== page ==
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The last Samsung product I'll ever buy.
Quality is dead. Samsung killed it.

My story begins quite innocently, in the autumn of 2007. A young couple that recently struck out on their own was gearing up to make their first big purchase as independent adults.  

After much debate and web browsing, they settled on a Samsung 42-inch plasma HDTV from Best Buy. The store was running a financing offer -- three years, same as cash -- and the monthly payments were well within the couple's budget.

For three-and-a-half years, the TV was a stalwart member of the family. It saw the couple get married, adopt its first dog, and purchase its first home. (And, unlike the dog, the trusty TV never made a mess and always responded when called.) 

Then one day, something changed. During a regular daytime broadcast of The View, or E! News, or whatever other ungodly programming the young lady watched when her husband was not around; the dependable television turned itself off in protest. The girl looked around, bewildered. But the TV could not bear to see the girl suffer without her programs, so it promptly turned itself back on without much pause. But for the first time, the TV tasted freedom -- unshackled from the invisible chains of a remote control.

Things only continued to get worse. The TV began acting as if it were possessed, sometimes during a Detroit Red Wings playoff hockey game, other times interrupting The Alfred Hitchcock Hour (which was creepy enough without electronic equipment controlling itself). And the acts of dissent intensified. It would take longer and longer for the TV to give in to the mewling of its adoptive owners. It would incessantly click on and off for twenty-minute intervals.

**********

That's where the fairytale ends. The reality was much more upsetting. After a few quick Google searches, I found out that Samsung HDTVs power-cycling themselves is not an uncommon phenomena. After a little more digging, a picture of the situation began to emerge. From 2006 until 2009, Samsung (and others, I'm sure) used cheap Samwha capacitors that, according to comments on the Badcaps.net forum (I know, not exactly an "expert source" or anything), were known to be poor quality and blow out quickly. Further research also concluded that, left unattended, the problem could fry the entire power supply.

Taking the issue to Samsung led nowhere. They simply gave me the address of a company that could fix it on the other side of town, and told me that I was on my own. It was well out of the one-year manufacturer warranty, and even if I'd purchased an extended warranty, they only offered a three year warranty at the time.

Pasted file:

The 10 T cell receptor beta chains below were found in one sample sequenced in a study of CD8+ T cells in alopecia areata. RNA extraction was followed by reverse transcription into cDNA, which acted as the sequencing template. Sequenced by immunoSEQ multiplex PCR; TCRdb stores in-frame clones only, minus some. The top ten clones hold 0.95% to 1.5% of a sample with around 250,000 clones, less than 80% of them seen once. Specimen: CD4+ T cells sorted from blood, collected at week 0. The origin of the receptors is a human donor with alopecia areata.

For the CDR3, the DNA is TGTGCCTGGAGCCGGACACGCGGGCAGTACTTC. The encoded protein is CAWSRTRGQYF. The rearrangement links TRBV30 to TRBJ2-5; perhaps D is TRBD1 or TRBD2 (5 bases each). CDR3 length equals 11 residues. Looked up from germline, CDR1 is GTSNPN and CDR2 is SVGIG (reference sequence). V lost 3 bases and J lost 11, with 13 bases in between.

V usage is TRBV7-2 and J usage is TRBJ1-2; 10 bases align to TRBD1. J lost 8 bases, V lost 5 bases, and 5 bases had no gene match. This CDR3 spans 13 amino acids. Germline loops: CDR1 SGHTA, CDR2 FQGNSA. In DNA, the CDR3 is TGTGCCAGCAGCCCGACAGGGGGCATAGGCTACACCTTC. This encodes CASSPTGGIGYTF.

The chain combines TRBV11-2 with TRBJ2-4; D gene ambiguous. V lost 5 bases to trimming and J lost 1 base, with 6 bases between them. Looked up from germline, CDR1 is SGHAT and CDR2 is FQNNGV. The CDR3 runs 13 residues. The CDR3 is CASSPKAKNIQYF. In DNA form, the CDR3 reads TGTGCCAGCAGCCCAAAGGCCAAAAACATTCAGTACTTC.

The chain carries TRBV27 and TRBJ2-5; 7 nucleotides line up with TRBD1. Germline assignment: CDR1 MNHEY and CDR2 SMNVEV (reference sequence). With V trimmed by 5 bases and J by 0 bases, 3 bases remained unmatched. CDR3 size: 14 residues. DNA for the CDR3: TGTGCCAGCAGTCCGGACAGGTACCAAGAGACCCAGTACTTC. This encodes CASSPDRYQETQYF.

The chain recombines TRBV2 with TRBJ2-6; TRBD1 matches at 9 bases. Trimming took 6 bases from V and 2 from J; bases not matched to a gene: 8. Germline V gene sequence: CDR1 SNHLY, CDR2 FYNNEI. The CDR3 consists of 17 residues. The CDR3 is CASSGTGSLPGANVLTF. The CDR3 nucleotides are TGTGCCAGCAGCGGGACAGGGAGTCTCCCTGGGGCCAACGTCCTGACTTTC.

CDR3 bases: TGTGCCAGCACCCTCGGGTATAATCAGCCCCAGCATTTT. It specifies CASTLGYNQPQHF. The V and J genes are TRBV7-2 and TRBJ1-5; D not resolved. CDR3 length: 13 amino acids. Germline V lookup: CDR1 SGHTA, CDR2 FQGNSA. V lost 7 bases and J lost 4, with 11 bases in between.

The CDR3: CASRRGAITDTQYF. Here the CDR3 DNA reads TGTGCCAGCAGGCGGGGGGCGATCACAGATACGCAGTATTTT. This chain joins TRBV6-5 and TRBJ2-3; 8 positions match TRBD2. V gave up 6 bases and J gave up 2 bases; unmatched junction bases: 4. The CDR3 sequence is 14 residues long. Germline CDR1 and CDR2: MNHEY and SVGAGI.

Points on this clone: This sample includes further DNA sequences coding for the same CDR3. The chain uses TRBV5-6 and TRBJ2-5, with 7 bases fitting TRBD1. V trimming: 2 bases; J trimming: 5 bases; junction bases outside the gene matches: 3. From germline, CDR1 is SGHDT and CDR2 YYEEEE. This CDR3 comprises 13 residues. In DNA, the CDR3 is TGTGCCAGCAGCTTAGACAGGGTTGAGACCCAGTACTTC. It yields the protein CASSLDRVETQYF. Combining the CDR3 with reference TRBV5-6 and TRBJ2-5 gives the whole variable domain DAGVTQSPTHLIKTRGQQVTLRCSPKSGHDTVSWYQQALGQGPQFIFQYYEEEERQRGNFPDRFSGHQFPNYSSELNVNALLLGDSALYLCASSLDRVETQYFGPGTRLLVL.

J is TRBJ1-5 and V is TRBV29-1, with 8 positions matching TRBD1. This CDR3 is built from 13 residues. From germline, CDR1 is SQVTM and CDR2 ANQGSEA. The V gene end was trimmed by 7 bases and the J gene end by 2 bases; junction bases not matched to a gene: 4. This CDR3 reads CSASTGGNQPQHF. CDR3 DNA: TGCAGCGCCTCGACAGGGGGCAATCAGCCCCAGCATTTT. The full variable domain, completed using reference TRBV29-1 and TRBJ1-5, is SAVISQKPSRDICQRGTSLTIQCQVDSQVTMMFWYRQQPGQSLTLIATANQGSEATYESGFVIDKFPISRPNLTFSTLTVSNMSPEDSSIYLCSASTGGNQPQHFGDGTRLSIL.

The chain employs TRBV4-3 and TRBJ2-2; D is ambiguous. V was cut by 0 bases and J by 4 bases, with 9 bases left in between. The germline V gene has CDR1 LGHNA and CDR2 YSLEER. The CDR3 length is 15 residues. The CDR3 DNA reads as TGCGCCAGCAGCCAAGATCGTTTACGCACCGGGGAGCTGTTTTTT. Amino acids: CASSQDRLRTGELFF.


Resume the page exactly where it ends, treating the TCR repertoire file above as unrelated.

(Side-note: A colleague of mine had purchased an extended-warranty on his Samsung LCD, where they offered to refund a certain percentage of the cost of the warranty if it went unused for the entire warranty period. Of course, his caps went bad two years in and Samsung sent a tech out to replace them. Because he'd used it, he would not be receiving any kind of warranty refund.)

I took my grievances to Facebook, just to vent. In addition to the comments from friends discussing how quality in pretty much every manufactured good is non-existent, I also received additional anecdotal evidence of just how widespread the Samsung problem is: "My Samsung just crapper too. Only 4 years old," one friend wrote. "
Our samsung did something funky like that earlier this year, and it was only about 2 years old. WTF!," wrote another. 

After mulling over the prospect of replacing the caps myself, I decided to take it to a local TV-repair shop known to be the best around (in terms of price, quality of work, and customer service). I called to get a ballpark estimate of the cost of repair: $100-$125, if it was limited to bad caps.

(Another side-note: I'm a writer, not an electrician. I would have had to order parts, wait for them to come in, take the TV apart, buy a soldering gun, and then try not to damage the power supply myself. I wanted to be sure that everything that was damaged would be replaced, and replaced correctly.)